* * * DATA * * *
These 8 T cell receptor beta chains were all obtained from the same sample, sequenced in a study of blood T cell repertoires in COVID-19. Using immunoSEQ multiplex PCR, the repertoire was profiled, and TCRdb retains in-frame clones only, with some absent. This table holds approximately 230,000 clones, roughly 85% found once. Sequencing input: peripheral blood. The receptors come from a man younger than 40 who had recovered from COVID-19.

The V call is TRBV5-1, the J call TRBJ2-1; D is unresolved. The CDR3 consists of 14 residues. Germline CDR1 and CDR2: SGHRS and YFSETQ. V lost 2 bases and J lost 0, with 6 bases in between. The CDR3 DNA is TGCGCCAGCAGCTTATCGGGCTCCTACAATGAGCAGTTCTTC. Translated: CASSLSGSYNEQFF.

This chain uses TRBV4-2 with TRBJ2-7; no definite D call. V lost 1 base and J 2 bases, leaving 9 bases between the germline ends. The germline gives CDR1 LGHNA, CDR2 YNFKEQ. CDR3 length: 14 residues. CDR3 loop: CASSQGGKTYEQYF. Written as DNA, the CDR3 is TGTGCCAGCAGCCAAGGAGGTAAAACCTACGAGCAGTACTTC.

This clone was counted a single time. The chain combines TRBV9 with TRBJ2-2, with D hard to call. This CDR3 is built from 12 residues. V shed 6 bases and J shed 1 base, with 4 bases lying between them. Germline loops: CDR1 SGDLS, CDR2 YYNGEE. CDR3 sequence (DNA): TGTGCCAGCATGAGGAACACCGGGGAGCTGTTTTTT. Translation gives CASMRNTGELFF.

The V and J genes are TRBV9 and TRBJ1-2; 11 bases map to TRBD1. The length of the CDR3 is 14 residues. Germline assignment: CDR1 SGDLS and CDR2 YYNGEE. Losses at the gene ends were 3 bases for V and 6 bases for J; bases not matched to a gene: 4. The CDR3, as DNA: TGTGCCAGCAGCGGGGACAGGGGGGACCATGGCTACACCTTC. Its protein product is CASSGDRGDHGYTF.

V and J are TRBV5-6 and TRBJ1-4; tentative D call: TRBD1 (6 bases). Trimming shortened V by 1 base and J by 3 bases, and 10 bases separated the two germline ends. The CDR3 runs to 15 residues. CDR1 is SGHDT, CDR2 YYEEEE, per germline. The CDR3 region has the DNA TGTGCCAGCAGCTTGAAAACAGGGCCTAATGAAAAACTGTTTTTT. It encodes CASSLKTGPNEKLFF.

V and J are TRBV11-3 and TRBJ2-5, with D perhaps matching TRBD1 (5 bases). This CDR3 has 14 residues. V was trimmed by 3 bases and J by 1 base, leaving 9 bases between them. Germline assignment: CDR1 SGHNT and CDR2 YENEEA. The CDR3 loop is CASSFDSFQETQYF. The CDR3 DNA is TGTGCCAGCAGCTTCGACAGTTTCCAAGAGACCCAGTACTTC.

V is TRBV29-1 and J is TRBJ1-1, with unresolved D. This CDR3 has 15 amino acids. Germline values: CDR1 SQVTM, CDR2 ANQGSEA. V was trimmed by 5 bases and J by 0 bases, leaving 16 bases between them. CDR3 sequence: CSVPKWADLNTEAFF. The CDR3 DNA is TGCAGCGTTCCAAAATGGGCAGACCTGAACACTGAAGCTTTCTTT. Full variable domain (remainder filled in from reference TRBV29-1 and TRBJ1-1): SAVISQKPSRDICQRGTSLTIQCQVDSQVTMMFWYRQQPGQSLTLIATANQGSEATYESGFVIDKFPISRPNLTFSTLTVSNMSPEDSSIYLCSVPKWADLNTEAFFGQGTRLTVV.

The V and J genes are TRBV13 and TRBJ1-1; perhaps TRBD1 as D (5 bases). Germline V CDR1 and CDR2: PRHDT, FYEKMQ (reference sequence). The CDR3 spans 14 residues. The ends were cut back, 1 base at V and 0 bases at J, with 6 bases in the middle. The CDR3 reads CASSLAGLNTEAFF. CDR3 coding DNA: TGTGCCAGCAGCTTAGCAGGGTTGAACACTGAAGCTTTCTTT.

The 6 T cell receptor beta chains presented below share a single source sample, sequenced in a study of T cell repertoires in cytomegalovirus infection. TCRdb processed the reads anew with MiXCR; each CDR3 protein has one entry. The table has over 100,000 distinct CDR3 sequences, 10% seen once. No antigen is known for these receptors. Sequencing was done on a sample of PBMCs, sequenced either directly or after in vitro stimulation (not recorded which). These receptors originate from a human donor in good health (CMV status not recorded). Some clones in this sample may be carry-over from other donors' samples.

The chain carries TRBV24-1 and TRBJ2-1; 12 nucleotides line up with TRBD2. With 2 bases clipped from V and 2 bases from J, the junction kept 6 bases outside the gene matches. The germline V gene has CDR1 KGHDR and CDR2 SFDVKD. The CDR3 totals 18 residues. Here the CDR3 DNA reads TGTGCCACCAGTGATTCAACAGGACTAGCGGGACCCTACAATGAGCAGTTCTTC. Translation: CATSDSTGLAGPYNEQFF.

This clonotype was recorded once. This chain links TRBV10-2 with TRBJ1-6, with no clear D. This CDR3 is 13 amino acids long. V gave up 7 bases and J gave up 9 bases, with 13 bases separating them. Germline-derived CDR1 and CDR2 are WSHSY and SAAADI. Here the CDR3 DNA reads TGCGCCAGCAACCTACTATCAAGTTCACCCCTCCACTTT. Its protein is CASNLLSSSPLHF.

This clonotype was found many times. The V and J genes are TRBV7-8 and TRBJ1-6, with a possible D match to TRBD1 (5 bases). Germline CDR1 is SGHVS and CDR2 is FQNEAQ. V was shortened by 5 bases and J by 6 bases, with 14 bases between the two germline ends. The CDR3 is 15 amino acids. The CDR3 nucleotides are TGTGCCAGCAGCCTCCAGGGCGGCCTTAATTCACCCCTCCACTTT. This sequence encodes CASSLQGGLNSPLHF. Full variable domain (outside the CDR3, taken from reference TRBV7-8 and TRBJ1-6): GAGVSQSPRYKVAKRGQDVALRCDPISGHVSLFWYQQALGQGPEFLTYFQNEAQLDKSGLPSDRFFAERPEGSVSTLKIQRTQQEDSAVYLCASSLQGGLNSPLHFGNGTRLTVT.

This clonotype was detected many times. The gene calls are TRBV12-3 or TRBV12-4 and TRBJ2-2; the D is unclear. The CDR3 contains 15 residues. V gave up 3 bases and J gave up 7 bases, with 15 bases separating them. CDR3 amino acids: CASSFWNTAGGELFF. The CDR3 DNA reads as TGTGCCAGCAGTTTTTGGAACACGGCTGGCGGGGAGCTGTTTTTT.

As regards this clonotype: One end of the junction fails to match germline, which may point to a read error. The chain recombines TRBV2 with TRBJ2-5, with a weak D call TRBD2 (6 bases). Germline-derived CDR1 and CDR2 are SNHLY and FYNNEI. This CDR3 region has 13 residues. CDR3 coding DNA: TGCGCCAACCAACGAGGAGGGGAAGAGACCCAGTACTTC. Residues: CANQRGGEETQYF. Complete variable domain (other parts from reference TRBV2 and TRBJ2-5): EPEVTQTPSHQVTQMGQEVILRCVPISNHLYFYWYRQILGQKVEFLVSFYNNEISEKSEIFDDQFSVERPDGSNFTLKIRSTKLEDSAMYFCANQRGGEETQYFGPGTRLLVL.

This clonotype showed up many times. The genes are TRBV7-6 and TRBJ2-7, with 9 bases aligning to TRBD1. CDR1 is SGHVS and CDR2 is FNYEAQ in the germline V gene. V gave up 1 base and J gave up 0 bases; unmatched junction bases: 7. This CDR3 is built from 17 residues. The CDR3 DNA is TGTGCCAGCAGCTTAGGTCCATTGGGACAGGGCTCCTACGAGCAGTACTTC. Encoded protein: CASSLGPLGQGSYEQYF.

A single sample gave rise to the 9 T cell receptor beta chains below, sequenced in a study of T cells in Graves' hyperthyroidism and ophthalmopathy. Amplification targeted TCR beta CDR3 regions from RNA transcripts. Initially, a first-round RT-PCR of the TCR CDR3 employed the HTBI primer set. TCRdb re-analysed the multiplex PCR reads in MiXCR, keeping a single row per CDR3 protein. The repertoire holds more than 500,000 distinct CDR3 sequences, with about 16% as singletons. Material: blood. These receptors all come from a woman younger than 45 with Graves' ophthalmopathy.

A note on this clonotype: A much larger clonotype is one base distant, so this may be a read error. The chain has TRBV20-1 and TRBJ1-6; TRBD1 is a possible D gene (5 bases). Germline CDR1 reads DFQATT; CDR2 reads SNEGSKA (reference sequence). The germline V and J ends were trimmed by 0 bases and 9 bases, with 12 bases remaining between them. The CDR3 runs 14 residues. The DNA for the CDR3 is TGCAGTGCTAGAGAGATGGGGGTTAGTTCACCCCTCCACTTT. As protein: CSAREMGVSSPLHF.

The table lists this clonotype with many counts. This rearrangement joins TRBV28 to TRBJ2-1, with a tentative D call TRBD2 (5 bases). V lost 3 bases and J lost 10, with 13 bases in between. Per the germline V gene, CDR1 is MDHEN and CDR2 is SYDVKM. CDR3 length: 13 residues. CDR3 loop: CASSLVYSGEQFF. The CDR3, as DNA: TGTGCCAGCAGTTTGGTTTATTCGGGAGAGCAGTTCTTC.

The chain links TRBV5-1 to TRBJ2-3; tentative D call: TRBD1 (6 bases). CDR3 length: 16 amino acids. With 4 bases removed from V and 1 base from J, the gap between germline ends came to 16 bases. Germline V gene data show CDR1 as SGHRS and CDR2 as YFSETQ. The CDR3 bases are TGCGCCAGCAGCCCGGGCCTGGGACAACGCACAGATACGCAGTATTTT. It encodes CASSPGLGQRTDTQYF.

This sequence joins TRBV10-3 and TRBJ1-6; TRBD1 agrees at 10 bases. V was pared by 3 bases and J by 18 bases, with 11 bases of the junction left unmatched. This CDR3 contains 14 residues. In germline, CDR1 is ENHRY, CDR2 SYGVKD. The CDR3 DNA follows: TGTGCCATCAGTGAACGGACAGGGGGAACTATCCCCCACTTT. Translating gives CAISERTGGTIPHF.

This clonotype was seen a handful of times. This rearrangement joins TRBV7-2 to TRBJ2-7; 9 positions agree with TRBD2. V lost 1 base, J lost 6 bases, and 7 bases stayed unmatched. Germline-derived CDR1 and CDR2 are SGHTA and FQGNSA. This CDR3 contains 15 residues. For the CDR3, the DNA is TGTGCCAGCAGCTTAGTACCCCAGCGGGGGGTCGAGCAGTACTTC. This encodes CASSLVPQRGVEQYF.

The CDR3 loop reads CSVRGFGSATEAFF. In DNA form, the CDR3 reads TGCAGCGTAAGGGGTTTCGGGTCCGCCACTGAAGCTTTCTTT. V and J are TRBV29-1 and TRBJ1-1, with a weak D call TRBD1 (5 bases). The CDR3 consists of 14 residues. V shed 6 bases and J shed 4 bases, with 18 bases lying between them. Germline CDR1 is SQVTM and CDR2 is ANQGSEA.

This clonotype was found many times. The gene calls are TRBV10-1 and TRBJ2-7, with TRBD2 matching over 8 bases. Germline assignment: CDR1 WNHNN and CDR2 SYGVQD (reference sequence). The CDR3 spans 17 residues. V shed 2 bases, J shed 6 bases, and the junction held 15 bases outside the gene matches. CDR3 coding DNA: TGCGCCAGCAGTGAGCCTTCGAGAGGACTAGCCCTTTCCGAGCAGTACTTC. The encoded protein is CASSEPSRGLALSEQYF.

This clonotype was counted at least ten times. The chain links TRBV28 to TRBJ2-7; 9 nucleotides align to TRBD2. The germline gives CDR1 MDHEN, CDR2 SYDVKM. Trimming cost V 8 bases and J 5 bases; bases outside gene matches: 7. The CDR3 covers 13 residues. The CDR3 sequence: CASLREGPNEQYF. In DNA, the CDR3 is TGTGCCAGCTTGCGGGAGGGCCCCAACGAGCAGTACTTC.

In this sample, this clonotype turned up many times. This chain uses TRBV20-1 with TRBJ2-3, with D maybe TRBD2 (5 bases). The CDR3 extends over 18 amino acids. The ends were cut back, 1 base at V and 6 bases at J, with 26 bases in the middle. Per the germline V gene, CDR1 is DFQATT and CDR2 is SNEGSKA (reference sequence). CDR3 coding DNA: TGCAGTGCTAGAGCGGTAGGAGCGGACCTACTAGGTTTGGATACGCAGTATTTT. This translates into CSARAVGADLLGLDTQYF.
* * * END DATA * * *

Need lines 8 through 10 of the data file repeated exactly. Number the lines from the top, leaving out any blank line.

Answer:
V is TRBV29-1 and J is TRBJ1-1, with unresolved D. This CDR3 has 15 amino acids. Germline values: CDR1 SQVTM, CDR2 ANQGSEA. V was trimmed by 5 bases and J by 0 bases, leaving 16 bases between them. CDR3 sequence: CSVPKWADLNTEAFF. The CDR3 DNA is TGCAGCGTTCCAAAATGGGCAGACCTGAACACTGAAGCTTTCTTT. Full variable domain (remainder filled in from reference TRBV29-1 and TRBJ1-1): SAVISQKPSRDICQRGTSLTIQCQVDSQVTMMFWYRQQPGQSLTLIATANQGSEATYESGFVIDKFPISRPNLTFSTLTVSNMSPEDSSIYLCSVPKWADLNTEAFFGQGTRLTVV.

The V and J genes are TRBV13 and TRBJ1-1; perhaps TRBD1 as D (5 bases). Germline V CDR1 and CDR2: PRHDT, FYEKMQ (reference sequence). The CDR3 spans 14 residues. The ends were cut back, 1 base at V and 0 bases at J, with 6 bases in the middle. The CDR3 reads CASSLAGLNTEAFF. CDR3 coding DNA: TGTGCCAGCAGCTTAGCAGGGTTGAACACTGAAGCTTTCTTT.

The 6 T cell receptor beta chains presented below share a single source sample, sequenced in a study of T cell repertoires in cytomegalovirus infection. TCRdb processed the reads anew with MiXCR; each CDR3 protein has one entry. The table has over 100,000 distinct CDR3 sequences, 10% seen once. No antigen is known for these receptors. Sequencing was done on a sample of PBMCs, sequenced either directly or after in vitro stimulation (not recorded which). These receptors originate from a human donor in good health (CMV status not recorded). Some clones in this sample may be carry-over from other donors' samples.